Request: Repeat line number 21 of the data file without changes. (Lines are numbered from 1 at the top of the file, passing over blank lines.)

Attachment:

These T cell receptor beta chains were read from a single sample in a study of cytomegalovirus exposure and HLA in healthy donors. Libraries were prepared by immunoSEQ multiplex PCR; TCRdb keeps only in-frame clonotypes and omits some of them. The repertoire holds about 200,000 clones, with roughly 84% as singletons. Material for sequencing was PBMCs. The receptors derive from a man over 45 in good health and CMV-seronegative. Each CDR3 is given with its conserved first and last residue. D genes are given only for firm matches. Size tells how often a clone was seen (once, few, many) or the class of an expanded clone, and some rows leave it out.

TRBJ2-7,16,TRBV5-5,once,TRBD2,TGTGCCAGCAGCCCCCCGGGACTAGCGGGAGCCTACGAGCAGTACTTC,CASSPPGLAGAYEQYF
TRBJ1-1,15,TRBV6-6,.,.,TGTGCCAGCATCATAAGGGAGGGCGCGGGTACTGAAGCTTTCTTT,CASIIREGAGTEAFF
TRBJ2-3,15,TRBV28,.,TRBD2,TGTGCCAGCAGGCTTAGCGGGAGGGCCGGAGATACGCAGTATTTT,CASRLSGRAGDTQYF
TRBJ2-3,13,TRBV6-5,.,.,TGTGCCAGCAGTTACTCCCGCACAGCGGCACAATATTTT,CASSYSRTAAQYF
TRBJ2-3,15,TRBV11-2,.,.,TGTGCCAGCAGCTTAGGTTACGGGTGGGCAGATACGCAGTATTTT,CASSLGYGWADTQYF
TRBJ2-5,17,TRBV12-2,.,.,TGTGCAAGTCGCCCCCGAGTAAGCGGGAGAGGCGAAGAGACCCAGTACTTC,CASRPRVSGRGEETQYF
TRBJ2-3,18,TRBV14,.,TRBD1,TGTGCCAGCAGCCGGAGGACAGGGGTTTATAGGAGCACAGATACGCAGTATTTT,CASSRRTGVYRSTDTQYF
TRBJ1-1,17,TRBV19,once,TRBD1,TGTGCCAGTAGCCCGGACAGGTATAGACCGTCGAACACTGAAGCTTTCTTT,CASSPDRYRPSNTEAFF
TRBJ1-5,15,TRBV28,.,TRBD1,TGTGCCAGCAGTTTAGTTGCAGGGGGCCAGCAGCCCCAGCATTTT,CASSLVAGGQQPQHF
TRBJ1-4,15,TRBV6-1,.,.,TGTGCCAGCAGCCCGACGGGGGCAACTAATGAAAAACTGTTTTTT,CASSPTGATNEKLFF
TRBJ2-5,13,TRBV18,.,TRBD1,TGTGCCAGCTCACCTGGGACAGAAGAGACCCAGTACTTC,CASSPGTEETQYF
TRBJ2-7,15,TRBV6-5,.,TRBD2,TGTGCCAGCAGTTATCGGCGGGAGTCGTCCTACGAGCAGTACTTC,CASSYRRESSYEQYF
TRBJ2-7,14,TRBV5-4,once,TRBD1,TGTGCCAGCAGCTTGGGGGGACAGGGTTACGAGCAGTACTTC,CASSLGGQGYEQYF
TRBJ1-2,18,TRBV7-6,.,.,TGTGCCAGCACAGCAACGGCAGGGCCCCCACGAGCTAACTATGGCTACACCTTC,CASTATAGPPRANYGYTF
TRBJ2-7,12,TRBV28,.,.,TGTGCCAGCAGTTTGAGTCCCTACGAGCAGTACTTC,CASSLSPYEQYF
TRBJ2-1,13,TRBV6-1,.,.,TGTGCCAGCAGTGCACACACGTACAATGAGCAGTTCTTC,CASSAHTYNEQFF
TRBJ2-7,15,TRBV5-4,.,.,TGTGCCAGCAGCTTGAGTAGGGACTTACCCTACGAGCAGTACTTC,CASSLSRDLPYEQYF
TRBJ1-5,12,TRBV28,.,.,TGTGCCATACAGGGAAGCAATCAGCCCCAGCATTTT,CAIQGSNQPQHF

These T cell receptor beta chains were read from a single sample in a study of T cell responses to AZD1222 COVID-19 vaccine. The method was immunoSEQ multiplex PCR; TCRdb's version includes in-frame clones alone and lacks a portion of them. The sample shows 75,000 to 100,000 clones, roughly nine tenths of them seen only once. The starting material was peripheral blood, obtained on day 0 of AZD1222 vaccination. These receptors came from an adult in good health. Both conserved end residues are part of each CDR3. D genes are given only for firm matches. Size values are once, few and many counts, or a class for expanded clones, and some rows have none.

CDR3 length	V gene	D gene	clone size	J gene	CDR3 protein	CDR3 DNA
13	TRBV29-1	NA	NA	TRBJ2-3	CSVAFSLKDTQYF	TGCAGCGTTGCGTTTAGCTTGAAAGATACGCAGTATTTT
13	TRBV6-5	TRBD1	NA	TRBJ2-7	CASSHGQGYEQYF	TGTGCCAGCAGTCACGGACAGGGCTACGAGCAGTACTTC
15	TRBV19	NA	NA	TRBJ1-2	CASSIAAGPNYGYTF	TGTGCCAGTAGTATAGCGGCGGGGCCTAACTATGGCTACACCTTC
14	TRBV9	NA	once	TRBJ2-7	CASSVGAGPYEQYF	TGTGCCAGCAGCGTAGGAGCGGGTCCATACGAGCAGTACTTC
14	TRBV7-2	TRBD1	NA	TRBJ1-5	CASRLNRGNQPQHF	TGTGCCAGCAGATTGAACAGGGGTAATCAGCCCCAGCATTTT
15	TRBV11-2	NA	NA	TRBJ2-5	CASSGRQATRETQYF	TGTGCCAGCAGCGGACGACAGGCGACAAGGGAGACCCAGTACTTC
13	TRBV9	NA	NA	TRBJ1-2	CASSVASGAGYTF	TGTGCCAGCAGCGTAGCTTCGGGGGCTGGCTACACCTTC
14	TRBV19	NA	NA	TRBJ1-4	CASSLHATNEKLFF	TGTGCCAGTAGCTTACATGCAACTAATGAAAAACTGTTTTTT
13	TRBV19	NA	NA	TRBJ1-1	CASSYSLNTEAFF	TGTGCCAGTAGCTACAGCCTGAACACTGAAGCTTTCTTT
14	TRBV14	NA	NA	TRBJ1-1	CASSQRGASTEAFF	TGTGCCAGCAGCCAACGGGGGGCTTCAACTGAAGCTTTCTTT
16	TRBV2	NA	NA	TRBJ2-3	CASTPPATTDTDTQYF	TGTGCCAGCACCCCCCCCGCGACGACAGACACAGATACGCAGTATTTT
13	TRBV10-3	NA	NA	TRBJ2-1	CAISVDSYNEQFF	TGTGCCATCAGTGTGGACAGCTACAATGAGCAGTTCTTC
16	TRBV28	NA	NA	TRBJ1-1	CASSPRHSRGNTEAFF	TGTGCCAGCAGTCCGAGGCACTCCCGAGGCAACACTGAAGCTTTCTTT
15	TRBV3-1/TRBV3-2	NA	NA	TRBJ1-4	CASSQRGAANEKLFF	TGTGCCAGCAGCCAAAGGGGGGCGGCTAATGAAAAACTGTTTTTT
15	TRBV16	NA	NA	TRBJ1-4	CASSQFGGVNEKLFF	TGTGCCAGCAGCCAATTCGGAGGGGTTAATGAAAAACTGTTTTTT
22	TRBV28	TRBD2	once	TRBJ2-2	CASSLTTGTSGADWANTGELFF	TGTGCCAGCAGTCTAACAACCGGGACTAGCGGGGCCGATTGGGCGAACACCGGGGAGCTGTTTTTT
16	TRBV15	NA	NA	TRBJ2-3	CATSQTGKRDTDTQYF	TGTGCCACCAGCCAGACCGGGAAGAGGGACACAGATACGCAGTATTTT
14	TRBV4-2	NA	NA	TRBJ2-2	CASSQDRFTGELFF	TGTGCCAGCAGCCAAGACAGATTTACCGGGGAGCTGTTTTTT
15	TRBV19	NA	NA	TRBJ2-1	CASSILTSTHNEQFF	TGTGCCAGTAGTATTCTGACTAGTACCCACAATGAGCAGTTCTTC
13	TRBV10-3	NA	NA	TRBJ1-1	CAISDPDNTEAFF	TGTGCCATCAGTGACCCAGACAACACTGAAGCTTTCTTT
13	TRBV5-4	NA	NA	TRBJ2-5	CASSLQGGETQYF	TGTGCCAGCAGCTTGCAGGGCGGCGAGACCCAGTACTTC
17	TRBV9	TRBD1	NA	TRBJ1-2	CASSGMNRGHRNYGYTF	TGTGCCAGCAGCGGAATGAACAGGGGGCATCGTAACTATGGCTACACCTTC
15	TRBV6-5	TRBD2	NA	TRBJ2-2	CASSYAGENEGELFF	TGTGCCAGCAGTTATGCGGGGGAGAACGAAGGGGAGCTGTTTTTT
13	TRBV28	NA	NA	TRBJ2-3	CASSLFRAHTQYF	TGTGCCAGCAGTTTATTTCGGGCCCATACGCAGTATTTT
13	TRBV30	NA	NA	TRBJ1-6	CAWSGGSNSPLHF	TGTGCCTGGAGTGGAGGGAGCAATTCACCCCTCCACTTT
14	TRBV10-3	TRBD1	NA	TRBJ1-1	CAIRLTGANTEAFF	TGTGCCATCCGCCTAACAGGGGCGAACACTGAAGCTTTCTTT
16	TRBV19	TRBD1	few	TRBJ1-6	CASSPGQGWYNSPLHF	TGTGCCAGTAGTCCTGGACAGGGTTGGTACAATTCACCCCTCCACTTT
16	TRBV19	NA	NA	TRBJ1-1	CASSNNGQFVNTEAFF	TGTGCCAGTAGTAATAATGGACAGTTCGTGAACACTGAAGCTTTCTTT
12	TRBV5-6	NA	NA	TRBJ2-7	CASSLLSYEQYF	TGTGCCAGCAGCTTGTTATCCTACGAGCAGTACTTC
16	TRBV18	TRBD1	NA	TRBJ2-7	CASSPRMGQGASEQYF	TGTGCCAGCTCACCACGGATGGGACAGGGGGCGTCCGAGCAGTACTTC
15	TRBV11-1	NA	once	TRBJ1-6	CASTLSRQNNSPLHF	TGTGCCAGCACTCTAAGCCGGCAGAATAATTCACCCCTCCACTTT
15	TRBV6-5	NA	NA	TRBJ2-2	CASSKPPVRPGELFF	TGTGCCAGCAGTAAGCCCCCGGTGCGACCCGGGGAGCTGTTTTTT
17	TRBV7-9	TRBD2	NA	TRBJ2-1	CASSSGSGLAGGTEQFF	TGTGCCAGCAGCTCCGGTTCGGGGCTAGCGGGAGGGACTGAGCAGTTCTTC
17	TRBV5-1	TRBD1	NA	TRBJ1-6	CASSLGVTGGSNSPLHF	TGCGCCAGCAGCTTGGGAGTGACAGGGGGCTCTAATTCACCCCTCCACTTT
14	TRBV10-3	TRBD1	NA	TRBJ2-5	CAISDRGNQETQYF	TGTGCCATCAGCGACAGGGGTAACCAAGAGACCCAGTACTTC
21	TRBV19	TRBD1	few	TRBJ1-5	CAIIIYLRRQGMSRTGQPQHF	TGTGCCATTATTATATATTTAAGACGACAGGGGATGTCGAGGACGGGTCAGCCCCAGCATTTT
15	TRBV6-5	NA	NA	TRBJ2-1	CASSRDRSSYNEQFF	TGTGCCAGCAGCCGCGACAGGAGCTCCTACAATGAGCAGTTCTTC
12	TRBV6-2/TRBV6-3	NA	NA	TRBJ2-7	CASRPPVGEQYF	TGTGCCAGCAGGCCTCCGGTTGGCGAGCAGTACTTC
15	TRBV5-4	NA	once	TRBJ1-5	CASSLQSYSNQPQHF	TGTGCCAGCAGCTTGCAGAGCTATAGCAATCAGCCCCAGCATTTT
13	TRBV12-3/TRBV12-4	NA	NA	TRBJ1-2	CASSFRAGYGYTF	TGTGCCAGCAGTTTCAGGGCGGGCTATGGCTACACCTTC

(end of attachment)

CDR3 length	V gene	D gene	clone size	J gene	CDR3 protein	CDR3 DNA